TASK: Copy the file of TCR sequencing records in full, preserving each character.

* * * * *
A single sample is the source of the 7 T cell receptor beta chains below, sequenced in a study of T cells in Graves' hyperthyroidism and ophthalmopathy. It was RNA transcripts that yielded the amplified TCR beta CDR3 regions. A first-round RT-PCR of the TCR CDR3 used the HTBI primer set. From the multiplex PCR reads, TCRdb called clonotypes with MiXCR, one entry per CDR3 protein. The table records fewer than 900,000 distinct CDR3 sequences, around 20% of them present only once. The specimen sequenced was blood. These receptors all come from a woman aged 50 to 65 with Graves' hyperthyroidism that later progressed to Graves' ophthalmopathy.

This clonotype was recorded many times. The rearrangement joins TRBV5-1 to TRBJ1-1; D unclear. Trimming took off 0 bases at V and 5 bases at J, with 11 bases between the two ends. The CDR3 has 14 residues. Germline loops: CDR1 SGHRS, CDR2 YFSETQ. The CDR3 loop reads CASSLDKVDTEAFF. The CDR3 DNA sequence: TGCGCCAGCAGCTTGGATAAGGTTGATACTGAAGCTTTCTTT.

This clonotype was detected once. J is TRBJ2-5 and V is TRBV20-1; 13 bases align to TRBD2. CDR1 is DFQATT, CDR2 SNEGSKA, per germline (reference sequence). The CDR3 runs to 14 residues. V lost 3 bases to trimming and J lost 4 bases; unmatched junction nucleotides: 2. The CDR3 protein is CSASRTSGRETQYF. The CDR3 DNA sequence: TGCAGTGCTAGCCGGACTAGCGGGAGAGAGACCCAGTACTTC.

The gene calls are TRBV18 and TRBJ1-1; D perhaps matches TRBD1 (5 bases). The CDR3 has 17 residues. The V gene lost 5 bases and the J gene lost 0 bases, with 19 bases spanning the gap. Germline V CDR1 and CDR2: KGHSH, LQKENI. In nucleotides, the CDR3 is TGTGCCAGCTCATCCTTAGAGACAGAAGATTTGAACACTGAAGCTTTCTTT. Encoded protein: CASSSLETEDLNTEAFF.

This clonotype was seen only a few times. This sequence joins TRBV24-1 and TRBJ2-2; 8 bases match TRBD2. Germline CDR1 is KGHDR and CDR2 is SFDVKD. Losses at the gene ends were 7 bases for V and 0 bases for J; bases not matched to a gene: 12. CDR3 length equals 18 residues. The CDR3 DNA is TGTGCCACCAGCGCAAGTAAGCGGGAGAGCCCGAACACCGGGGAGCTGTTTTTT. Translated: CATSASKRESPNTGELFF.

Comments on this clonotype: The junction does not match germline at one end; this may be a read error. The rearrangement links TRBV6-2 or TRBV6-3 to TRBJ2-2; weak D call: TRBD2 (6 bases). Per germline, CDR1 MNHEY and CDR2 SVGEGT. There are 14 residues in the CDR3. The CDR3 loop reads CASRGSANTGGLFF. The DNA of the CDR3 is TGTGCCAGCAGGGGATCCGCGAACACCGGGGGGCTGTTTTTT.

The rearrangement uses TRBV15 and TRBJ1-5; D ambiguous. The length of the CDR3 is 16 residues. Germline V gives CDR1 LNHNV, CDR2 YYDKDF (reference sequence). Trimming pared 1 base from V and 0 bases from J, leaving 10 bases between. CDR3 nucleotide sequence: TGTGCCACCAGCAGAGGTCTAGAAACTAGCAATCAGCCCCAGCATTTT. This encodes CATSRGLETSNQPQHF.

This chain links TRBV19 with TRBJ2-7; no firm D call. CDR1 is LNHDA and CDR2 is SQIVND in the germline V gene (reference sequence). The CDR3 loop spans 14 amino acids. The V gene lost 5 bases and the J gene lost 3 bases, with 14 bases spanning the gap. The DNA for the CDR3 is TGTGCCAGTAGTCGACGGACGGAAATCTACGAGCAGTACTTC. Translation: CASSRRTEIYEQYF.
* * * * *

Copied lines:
A single sample is the source of the 7 T cell receptor beta chains below, sequenced in a study of T cells in Graves' hyperthyroidism and ophthalmopathy. It was RNA transcripts that yielded the amplified TCR beta CDR3 regions. A first-round RT-PCR of the TCR CDR3 used the HTBI primer set. From the multiplex PCR reads, TCRdb called clonotypes with MiXCR, one entry per CDR3 protein. The table records fewer than 900,000 distinct CDR3 sequences, around 20% of them present only once. The specimen sequenced was blood. These receptors all come from a woman aged 50 to 65 with Graves' hyperthyroidism that later progressed to Graves' ophthalmopathy.

This clonotype was recorded many times. The rearrangement joins TRBV5-1 to TRBJ1-1; D unclear. Trimming took off 0 bases at V and 5 bases at J, with 11 bases between the two ends. The CDR3 has 14 residues. Germline loops: CDR1 SGHRS, CDR2 YFSETQ. The CDR3 loop reads CASSLDKVDTEAFF. The CDR3 DNA sequence: TGCGCCAGCAGCTTGGATAAGGTTGATACTGAAGCTTTCTTT.

This clonotype was detected once. J is TRBJ2-5 and V is TRBV20-1; 13 bases align to TRBD2. CDR1 is DFQATT, CDR2 SNEGSKA, per germline (reference sequence). The CDR3 runs to 14 residues. V lost 3 bases to trimming and J lost 4 bases; unmatched junction nucleotides: 2. The CDR3 protein is CSASRTSGRETQYF. The CDR3 DNA sequence: TGCAGTGCTAGCCGGACTAGCGGGAGAGAGACCCAGTACTTC.

The gene calls are TRBV18 and TRBJ1-1; D perhaps matches TRBD1 (5 bases). The CDR3 has 17 residues. The V gene lost 5 bases and the J gene lost 0 bases, with 19 bases spanning the gap. Germline V CDR1 and CDR2: KGHSH, LQKENI. In nucleotides, the CDR3 is TGTGCCAGCTCATCCTTAGAGACAGAAGATTTGAACACTGAAGCTTTCTTT. Encoded protein: CASSSLETEDLNTEAFF.

This clonotype was seen only a few times. This sequence joins TRBV24-1 and TRBJ2-2; 8 bases match TRBD2. Germline CDR1 is KGHDR and CDR2 is SFDVKD. Losses at the gene ends were 7 bases for V and 0 bases for J; bases not matched to a gene: 12. CDR3 length equals 18 residues. The CDR3 DNA is TGTGCCACCAGCGCAAGTAAGCGGGAGAGCCCGAACACCGGGGAGCTGTTTTTT. Translated: CATSASKRESPNTGELFF.

Comments on this clonotype: The junction does not match germline at one end; this may be a read error. The rearrangement links TRBV6-2 or TRBV6-3 to TRBJ2-2; weak D call: TRBD2 (6 bases). Per germline, CDR1 MNHEY and CDR2 SVGEGT. There are 14 residues in the CDR3. The CDR3 loop reads CASRGSANTGGLFF. The DNA of the CDR3 is TGTGCCAGCAGGGGATCCGCGAACACCGGGGGGCTGTTTTTT.

The rearrangement uses TRBV15 and TRBJ1-5; D ambiguous. The length of the CDR3 is 16 residues. Germline V gives CDR1 LNHNV, CDR2 YYDKDF (reference sequence). Trimming pared 1 base from V and 0 bases from J, leaving 10 bases between. CDR3 nucleotide sequence: TGTGCCACCAGCAGAGGTCTAGAAACTAGCAATCAGCCCCAGCATTTT. This encodes CATSRGLETSNQPQHF.

This chain links TRBV19 with TRBJ2-7; no firm D call. CDR1 is LNHDA and CDR2 is SQIVND in the germline V gene (reference sequence). The CDR3 loop spans 14 amino acids. The V gene lost 5 bases and the J gene lost 3 bases, with 14 bases spanning the gap. The DNA for the CDR3 is TGTGCCAGTAGTCGACGGACGGAAATCTACGAGCAGTACTTC. Translation: CASSRRTEIYEQYF.